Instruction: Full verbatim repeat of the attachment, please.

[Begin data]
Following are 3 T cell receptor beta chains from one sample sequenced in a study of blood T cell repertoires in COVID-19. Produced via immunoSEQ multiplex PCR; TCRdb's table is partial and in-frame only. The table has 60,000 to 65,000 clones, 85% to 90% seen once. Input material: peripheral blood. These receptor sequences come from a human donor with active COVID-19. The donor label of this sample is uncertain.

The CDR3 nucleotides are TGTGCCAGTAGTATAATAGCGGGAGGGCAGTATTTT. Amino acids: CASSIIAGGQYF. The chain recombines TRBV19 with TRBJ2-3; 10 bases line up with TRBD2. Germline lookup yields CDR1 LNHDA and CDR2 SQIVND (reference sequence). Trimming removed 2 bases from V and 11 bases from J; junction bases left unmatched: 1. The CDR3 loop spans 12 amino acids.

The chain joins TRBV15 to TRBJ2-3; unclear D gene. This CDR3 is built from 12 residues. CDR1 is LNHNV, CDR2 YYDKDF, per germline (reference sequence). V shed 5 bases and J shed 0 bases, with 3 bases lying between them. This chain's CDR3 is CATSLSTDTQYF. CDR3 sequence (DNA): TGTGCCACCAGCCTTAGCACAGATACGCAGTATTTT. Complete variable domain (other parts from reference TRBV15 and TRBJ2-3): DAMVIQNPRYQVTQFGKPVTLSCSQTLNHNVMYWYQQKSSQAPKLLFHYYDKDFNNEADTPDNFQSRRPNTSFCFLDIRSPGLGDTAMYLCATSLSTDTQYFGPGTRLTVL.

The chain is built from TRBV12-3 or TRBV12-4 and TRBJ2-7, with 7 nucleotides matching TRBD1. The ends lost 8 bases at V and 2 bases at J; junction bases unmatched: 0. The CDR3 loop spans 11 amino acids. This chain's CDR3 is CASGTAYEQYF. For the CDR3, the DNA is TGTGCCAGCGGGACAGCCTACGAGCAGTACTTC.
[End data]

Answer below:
Following are 3 T cell receptor beta chains from one sample sequenced in a study of blood T cell repertoires in COVID-19. Produced via immunoSEQ multiplex PCR; TCRdb's table is partial and in-frame only. The table has 60,000 to 65,000 clones, 85% to 90% seen once. Input material: peripheral blood. These receptor sequences come from a human donor with active COVID-19. The donor label of this sample is uncertain.

The CDR3 nucleotides are TGTGCCAGTAGTATAATAGCGGGAGGGCAGTATTTT. Amino acids: CASSIIAGGQYF. The chain recombines TRBV19 with TRBJ2-3; 10 bases line up with TRBD2. Germline lookup yields CDR1 LNHDA and CDR2 SQIVND (reference sequence). Trimming removed 2 bases from V and 11 bases from J; junction bases left unmatched: 1. The CDR3 loop spans 12 amino acids.

The chain joins TRBV15 to TRBJ2-3; unclear D gene. This CDR3 is built from 12 residues. CDR1 is LNHNV, CDR2 YYDKDF, per germline (reference sequence). V shed 5 bases and J shed 0 bases, with 3 bases lying between them. This chain's CDR3 is CATSLSTDTQYF. CDR3 sequence (DNA): TGTGCCACCAGCCTTAGCACAGATACGCAGTATTTT. Complete variable domain (other parts from reference TRBV15 and TRBJ2-3): DAMVIQNPRYQVTQFGKPVTLSCSQTLNHNVMYWYQQKSSQAPKLLFHYYDKDFNNEADTPDNFQSRRPNTSFCFLDIRSPGLGDTAMYLCATSLSTDTQYFGPGTRLTVL.

The chain is built from TRBV12-3 or TRBV12-4 and TRBJ2-7, with 7 nucleotides matching TRBD1. The ends lost 8 bases at V and 2 bases at J; junction bases unmatched: 0. The CDR3 loop spans 11 amino acids. This chain's CDR3 is CASGTAYEQYF. For the CDR3, the DNA is TGTGCCAGCGGGACAGCCTACGAGCAGTACTTC.